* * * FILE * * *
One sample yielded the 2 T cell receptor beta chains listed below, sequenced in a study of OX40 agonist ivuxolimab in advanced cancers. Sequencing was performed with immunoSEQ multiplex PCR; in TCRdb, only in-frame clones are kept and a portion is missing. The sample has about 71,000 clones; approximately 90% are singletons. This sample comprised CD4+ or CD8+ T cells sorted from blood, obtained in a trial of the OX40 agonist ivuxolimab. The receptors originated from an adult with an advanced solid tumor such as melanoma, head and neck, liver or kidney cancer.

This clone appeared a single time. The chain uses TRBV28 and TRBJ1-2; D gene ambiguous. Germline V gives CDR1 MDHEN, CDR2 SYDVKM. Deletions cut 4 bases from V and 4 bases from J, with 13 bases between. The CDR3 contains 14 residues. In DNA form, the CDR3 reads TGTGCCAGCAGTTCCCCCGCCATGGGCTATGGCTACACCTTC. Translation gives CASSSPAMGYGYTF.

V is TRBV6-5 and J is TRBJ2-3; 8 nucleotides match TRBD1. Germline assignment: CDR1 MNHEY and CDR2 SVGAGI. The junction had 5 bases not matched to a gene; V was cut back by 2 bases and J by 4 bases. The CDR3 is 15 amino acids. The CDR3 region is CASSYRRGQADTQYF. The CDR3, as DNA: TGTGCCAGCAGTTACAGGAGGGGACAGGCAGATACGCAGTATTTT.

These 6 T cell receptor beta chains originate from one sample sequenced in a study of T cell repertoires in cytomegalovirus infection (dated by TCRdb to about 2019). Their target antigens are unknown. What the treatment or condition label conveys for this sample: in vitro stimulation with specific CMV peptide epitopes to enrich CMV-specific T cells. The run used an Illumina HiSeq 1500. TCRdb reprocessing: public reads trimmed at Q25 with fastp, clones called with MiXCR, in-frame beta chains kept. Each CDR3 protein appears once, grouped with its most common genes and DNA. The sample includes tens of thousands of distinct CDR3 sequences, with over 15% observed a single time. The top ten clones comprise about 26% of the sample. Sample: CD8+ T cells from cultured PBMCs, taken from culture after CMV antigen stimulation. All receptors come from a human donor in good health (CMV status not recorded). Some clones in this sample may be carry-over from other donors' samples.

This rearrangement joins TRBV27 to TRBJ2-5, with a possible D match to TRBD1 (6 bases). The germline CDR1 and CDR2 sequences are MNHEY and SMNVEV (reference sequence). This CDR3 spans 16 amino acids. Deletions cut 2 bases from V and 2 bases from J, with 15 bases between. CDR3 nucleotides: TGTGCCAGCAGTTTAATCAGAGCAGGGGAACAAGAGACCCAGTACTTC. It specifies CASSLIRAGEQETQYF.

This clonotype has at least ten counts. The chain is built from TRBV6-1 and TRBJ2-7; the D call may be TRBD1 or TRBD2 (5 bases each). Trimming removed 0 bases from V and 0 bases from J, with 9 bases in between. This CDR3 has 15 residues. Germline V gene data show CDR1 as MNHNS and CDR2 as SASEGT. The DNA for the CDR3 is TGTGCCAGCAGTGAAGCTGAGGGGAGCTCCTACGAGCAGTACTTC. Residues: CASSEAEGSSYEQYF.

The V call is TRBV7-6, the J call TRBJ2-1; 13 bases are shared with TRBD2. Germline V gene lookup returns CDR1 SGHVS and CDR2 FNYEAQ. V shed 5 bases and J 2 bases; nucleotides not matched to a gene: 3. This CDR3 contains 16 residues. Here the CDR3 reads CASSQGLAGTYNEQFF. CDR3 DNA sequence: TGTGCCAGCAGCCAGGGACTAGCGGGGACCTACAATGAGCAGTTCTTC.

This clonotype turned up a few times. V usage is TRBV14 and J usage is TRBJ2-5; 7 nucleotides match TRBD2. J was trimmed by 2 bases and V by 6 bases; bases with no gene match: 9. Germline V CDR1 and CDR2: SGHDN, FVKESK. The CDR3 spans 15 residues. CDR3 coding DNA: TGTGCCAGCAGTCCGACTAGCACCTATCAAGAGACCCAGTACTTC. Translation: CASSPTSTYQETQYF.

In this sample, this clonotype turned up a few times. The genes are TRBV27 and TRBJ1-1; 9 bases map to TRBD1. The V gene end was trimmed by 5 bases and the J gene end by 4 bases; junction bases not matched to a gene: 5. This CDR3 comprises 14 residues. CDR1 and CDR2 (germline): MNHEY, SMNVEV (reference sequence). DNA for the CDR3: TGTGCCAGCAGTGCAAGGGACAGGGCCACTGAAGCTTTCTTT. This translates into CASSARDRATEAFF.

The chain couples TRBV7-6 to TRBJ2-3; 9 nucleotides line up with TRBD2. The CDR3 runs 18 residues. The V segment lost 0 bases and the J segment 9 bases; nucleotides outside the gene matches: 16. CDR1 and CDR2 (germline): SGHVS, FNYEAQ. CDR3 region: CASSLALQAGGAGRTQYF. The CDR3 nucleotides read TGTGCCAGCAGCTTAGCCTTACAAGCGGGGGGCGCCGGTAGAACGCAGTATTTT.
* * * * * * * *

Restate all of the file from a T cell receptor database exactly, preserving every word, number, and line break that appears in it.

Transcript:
One sample yielded the 2 T cell receptor beta chains listed below, sequenced in a study of OX40 agonist ivuxolimab in advanced cancers. Sequencing was performed with immunoSEQ multiplex PCR; in TCRdb, only in-frame clones are kept and a portion is missing. The sample has about 71,000 clones; approximately 90% are singletons. This sample comprised CD4+ or CD8+ T cells sorted from blood, obtained in a trial of the OX40 agonist ivuxolimab. The receptors originated from an adult with an advanced solid tumor such as melanoma, head and neck, liver or kidney cancer.

This clone appeared a single time. The chain uses TRBV28 and TRBJ1-2; D gene ambiguous. Germline V gives CDR1 MDHEN, CDR2 SYDVKM. Deletions cut 4 bases from V and 4 bases from J, with 13 bases between. The CDR3 contains 14 residues. In DNA form, the CDR3 reads TGTGCCAGCAGTTCCCCCGCCATGGGCTATGGCTACACCTTC. Translation gives CASSSPAMGYGYTF.

V is TRBV6-5 and J is TRBJ2-3; 8 nucleotides match TRBD1. Germline assignment: CDR1 MNHEY and CDR2 SVGAGI. The junction had 5 bases not matched to a gene; V was cut back by 2 bases and J by 4 bases. The CDR3 is 15 amino acids. The CDR3 region is CASSYRRGQADTQYF. The CDR3, as DNA: TGTGCCAGCAGTTACAGGAGGGGACAGGCAGATACGCAGTATTTT.

These 6 T cell receptor beta chains originate from one sample sequenced in a study of T cell repertoires in cytomegalovirus infection (dated by TCRdb to about 2019). Their target antigens are unknown. What the treatment or condition label conveys for this sample: in vitro stimulation with specific CMV peptide epitopes to enrich CMV-specific T cells. The run used an Illumina HiSeq 1500. TCRdb reprocessing: public reads trimmed at Q25 with fastp, clones called with MiXCR, in-frame beta chains kept. Each CDR3 protein appears once, grouped with its most common genes and DNA. The sample includes tens of thousands of distinct CDR3 sequences, with over 15% observed a single time. The top ten clones comprise about 26% of the sample. Sample: CD8+ T cells from cultured PBMCs, taken from culture after CMV antigen stimulation. All receptors come from a human donor in good health (CMV status not recorded). Some clones in this sample may be carry-over from other donors' samples.

This rearrangement joins TRBV27 to TRBJ2-5, with a possible D match to TRBD1 (6 bases). The germline CDR1 and CDR2 sequences are MNHEY and SMNVEV (reference sequence). This CDR3 spans 16 amino acids. Deletions cut 2 bases from V and 2 bases from J, with 15 bases between. CDR3 nucleotides: TGTGCCAGCAGTTTAATCAGAGCAGGGGAACAAGAGACCCAGTACTTC. It specifies CASSLIRAGEQETQYF.

This clonotype has at least ten counts. The chain is built from TRBV6-1 and TRBJ2-7; the D call may be TRBD1 or TRBD2 (5 bases each). Trimming removed 0 bases from V and 0 bases from J, with 9 bases in between. This CDR3 has 15 residues. Germline V gene data show CDR1 as MNHNS and CDR2 as SASEGT. The DNA for the CDR3 is TGTGCCAGCAGTGAAGCTGAGGGGAGCTCCTACGAGCAGTACTTC. Residues: CASSEAEGSSYEQYF.

The V call is TRBV7-6, the J call TRBJ2-1; 13 bases are shared with TRBD2. Germline V gene lookup returns CDR1 SGHVS and CDR2 FNYEAQ. V shed 5 bases and J 2 bases; nucleotides not matched to a gene: 3. This CDR3 contains 16 residues. Here the CDR3 reads CASSQGLAGTYNEQFF. CDR3 DNA sequence: TGTGCCAGCAGCCAGGGACTAGCGGGGACCTACAATGAGCAGTTCTTC.

This clonotype turned up a few times. V usage is TRBV14 and J usage is TRBJ2-5; 7 nucleotides match TRBD2. J was trimmed by 2 bases and V by 6 bases; bases with no gene match: 9. Germline V CDR1 and CDR2: SGHDN, FVKESK. The CDR3 spans 15 residues. CDR3 coding DNA: TGTGCCAGCAGTCCGACTAGCACCTATCAAGAGACCCAGTACTTC. Translation: CASSPTSTYQETQYF.

In this sample, this clonotype turned up a few times. The genes are TRBV27 and TRBJ1-1; 9 bases map to TRBD1. The V gene end was trimmed by 5 bases and the J gene end by 4 bases; junction bases not matched to a gene: 5. This CDR3 comprises 14 residues. CDR1 and CDR2 (germline): MNHEY, SMNVEV (reference sequence). DNA for the CDR3: TGTGCCAGCAGTGCAAGGGACAGGGCCACTGAAGCTTTCTTT. This translates into CASSARDRATEAFF.

The chain couples TRBV7-6 to TRBJ2-3; 9 nucleotides line up with TRBD2. The CDR3 runs 18 residues. The V segment lost 0 bases and the J segment 9 bases; nucleotides outside the gene matches: 16. CDR1 and CDR2 (germline): SGHVS, FNYEAQ. CDR3 region: CASSLALQAGGAGRTQYF. The CDR3 nucleotides read TGTGCCAGCAGCTTAGCCTTACAAGCGGGGGGCGCCGGTAGAACGCAGTATTTT.